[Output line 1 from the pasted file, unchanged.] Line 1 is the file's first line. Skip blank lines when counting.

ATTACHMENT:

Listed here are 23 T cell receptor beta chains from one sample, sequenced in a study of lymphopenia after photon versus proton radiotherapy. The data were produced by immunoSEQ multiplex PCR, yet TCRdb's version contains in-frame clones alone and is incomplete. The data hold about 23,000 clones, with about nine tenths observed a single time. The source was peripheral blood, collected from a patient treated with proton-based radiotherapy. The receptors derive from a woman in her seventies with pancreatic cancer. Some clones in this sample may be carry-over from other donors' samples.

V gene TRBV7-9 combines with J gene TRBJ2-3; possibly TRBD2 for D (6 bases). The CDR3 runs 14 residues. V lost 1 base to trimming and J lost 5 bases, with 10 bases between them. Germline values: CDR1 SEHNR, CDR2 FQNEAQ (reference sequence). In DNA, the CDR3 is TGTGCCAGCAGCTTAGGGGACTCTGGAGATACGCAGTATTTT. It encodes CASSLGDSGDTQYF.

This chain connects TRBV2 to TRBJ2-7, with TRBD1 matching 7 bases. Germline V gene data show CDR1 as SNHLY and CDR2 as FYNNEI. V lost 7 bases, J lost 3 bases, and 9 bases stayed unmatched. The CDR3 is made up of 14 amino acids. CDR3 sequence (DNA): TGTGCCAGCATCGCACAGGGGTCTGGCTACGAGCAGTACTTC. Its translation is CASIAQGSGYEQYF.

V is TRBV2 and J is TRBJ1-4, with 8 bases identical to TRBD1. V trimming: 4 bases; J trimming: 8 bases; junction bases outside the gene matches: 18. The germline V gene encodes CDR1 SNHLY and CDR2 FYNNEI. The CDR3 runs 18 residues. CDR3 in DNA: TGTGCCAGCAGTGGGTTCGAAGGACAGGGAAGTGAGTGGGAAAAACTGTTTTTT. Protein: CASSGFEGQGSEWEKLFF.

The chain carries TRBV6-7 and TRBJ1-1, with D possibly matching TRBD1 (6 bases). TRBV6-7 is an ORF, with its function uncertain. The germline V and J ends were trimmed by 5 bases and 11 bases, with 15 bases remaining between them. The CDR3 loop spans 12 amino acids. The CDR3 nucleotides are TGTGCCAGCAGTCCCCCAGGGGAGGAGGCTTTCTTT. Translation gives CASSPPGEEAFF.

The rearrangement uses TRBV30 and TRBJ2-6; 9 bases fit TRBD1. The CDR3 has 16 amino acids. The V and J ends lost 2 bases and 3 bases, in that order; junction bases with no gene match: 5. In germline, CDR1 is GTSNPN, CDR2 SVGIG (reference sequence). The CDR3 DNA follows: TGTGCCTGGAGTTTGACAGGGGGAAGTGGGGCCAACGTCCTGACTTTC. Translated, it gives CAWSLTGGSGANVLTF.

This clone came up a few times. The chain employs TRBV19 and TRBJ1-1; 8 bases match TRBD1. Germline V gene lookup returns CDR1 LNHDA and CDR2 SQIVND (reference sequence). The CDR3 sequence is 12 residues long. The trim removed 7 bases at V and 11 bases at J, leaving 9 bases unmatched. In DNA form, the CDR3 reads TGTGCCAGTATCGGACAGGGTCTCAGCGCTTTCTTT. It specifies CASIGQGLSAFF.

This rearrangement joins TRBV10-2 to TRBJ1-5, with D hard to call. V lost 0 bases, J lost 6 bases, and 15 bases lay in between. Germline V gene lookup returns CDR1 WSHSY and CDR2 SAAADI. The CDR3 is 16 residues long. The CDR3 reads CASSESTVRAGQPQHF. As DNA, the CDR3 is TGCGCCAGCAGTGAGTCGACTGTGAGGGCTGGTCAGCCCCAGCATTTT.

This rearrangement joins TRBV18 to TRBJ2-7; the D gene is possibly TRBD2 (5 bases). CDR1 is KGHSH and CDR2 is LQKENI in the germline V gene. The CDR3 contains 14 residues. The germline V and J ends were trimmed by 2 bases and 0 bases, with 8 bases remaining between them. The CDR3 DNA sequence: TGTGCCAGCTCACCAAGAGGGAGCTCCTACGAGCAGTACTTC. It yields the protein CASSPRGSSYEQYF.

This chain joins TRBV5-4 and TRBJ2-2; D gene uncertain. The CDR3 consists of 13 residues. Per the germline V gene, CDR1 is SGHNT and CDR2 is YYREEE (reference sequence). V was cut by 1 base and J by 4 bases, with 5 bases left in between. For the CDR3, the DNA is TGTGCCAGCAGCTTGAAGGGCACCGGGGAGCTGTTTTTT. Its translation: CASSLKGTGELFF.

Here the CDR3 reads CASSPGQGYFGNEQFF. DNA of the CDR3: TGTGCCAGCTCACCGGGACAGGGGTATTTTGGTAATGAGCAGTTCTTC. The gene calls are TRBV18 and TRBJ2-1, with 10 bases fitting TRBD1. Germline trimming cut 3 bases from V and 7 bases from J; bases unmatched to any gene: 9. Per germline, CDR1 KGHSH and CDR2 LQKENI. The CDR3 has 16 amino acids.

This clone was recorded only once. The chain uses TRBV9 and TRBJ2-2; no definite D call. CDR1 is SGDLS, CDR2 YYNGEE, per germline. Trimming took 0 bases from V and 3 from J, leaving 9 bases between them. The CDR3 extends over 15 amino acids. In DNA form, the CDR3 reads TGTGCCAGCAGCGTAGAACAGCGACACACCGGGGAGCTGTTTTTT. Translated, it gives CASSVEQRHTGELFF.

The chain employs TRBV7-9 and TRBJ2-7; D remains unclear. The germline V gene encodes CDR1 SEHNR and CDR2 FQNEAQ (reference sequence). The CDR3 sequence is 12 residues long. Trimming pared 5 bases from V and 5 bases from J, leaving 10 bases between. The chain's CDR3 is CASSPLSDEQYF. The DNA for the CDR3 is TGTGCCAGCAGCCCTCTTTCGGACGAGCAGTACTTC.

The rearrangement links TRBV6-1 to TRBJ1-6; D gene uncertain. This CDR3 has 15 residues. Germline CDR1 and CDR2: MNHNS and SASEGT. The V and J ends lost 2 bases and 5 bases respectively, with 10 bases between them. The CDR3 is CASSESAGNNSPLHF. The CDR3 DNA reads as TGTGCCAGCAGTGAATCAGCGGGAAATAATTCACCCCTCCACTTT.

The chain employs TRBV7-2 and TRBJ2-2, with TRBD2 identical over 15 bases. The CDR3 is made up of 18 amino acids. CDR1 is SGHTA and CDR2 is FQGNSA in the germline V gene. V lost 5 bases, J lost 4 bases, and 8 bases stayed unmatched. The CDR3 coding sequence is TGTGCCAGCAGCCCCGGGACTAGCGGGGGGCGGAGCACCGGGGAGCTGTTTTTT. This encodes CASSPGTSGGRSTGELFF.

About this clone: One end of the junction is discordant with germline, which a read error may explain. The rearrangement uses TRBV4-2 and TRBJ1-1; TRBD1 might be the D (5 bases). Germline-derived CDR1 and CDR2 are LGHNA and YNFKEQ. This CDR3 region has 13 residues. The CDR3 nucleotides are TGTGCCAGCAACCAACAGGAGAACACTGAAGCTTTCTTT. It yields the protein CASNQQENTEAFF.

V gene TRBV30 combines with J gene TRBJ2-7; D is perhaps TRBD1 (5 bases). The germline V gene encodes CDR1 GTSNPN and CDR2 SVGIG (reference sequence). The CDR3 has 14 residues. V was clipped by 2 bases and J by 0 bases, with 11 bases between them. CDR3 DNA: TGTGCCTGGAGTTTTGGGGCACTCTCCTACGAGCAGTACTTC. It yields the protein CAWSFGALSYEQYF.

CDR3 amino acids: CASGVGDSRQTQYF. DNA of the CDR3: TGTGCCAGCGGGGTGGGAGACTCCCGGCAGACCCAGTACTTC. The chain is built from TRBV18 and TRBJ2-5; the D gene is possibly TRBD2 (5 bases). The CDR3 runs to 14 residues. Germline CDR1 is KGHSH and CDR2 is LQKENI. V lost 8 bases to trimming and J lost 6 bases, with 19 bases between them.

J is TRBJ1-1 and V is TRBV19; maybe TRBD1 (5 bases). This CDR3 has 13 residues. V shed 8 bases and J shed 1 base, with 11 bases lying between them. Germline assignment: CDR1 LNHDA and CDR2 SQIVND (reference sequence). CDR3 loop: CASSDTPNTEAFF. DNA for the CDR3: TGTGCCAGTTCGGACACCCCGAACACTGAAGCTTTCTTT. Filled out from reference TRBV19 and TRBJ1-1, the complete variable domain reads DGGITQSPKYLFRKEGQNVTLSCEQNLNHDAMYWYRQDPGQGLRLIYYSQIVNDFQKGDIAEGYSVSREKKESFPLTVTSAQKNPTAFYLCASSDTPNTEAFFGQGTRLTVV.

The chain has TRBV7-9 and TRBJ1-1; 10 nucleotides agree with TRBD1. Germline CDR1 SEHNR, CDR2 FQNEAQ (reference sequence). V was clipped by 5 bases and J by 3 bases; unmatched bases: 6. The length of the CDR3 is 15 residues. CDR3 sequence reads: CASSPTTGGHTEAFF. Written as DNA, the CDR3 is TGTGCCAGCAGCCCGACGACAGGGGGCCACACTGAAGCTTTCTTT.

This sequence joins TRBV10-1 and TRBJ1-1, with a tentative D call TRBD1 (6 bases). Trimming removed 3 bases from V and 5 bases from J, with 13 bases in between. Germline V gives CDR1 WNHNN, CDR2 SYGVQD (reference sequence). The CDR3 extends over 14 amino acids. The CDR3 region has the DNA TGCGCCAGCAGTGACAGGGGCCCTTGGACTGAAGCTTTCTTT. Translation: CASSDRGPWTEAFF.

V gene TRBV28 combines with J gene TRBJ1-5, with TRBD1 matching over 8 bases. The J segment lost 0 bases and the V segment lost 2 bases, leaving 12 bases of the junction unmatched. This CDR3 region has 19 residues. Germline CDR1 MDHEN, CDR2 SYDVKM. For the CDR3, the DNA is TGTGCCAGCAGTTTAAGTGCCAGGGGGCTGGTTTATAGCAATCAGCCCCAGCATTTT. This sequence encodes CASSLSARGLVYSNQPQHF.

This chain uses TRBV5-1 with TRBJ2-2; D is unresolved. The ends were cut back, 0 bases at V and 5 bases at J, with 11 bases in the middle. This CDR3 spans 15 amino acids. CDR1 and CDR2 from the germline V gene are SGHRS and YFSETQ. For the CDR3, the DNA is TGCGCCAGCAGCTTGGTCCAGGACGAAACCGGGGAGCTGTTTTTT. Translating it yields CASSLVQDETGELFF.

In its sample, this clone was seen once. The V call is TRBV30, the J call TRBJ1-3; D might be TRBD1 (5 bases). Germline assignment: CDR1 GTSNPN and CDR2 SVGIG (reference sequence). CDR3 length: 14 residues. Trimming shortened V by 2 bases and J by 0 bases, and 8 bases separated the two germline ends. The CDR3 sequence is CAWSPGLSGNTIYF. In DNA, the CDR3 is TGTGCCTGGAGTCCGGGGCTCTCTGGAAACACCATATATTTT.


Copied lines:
Listed here are 23 T cell receptor beta chains from one sample, sequenced in a study of lymphopenia after photon versus proton radiotherapy. The data were produced by immunoSEQ multiplex PCR, yet TCRdb's version contains in-frame clones alone and is incomplete. The data hold about 23,000 clones, with about nine tenths observed a single time. The source was peripheral blood, collected from a patient treated with proton-based radiotherapy. The receptors derive from a woman in her seventies with pancreatic cancer. Some clones in this sample may be carry-over from other donors' samples.